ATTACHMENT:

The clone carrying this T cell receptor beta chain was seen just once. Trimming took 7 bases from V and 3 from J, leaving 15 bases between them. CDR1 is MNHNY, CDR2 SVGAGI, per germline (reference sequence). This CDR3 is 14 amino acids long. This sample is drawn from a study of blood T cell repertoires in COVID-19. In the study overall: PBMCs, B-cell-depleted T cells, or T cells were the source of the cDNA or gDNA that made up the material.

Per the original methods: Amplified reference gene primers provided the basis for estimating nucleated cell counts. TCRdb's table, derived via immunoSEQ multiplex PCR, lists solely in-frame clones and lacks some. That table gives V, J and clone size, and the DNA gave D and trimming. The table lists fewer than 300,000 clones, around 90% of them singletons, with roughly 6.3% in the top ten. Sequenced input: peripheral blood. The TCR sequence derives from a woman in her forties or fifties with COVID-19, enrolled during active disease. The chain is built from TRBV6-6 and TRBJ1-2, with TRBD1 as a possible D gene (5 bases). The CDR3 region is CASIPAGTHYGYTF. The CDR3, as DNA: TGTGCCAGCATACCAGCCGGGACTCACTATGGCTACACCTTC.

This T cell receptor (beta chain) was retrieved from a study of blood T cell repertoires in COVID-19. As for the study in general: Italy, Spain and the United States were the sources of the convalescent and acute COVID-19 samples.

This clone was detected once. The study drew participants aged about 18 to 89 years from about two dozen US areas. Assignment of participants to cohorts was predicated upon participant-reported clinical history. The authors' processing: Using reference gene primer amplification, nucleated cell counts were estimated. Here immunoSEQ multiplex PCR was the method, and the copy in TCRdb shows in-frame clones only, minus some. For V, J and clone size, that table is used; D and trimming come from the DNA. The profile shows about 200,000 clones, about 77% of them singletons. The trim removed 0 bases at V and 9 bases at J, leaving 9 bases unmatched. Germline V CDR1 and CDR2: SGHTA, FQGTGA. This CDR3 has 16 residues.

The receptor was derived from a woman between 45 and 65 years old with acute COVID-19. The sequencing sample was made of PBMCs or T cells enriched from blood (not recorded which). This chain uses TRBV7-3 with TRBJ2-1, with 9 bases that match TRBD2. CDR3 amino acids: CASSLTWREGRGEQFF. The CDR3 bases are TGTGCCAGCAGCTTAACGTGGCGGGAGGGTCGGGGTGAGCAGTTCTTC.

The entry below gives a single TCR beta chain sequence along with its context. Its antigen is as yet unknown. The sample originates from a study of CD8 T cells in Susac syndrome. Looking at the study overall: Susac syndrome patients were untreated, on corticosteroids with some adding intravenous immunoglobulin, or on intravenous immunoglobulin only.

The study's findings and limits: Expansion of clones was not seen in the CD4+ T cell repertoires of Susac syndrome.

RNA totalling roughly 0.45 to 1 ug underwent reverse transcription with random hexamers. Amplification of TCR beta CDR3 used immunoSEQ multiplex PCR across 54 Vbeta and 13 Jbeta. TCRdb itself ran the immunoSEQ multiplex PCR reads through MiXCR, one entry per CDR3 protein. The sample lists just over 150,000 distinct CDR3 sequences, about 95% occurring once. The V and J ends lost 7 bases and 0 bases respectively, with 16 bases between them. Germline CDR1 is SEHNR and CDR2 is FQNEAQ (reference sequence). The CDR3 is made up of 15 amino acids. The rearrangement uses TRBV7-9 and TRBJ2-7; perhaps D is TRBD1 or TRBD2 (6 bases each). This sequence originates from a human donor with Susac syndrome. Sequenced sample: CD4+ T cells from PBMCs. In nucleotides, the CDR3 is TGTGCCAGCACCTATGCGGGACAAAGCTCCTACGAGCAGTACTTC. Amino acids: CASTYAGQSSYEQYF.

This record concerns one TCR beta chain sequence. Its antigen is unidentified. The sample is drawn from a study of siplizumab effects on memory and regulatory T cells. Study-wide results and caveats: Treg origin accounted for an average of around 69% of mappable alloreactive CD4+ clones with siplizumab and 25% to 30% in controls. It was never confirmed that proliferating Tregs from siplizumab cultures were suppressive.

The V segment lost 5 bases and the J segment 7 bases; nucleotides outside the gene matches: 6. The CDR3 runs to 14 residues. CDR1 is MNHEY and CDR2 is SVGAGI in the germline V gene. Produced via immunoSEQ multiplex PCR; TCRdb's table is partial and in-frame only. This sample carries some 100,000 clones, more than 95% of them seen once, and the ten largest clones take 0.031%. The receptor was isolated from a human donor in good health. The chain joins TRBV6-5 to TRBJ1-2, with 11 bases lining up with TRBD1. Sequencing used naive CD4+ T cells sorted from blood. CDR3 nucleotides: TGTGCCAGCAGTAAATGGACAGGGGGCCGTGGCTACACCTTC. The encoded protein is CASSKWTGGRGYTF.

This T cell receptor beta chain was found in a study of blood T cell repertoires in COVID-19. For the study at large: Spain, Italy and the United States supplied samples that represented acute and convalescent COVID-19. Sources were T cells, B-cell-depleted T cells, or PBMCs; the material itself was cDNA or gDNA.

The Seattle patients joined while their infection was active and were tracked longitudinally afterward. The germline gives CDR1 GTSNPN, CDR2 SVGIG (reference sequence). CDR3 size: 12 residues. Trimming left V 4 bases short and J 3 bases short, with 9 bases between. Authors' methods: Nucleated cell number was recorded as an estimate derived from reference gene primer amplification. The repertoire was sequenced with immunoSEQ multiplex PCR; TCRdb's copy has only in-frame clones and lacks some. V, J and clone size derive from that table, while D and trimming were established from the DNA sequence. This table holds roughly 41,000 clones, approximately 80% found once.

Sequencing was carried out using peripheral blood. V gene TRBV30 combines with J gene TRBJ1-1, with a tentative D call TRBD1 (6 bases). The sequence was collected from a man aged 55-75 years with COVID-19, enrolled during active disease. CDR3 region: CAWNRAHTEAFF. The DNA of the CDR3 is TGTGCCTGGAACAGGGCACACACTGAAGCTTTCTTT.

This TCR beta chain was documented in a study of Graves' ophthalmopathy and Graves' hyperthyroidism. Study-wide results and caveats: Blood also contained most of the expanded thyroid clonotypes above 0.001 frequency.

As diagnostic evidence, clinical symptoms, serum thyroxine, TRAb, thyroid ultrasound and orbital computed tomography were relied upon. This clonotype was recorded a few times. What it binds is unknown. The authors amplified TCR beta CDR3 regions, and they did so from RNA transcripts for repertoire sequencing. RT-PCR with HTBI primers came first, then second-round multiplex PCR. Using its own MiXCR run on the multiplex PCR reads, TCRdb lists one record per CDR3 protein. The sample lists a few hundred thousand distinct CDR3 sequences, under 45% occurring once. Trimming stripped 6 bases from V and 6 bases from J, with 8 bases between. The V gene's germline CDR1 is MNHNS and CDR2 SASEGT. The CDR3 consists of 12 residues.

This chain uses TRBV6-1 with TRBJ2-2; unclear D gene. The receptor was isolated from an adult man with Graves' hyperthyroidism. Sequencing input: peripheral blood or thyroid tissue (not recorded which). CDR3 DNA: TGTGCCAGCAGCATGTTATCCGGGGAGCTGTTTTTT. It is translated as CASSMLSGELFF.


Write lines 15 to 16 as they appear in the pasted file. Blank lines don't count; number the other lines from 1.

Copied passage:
As diagnostic evidence, clinical symptoms, serum thyroxine, TRAb, thyroid ultrasound and orbital computed tomography were relied upon. This clonotype was recorded a few times. What it binds is unknown. The authors amplified TCR beta CDR3 regions, and they did so from RNA transcripts for repertoire sequencing. RT-PCR with HTBI primers came first, then second-round multiplex PCR. Using its own MiXCR run on the multiplex PCR reads, TCRdb lists one record per CDR3 protein. The sample lists a few hundred thousand distinct CDR3 sequences, under 45% occurring once. Trimming stripped 6 bases from V and 6 bases from J, with 8 bases between. The V gene's germline CDR1 is MNHNS and CDR2 SASEGT. The CDR3 consists of 12 residues.

This chain uses TRBV6-1 with TRBJ2-2; unclear D gene. The receptor was isolated from an adult man with Graves' hyperthyroidism. Sequencing input: peripheral blood or thyroid tissue (not recorded which). CDR3 DNA: TGTGCCAGCAGCATGTTATCCGGGGAGCTGTTTTTT. It is translated as CASSMLSGELFF.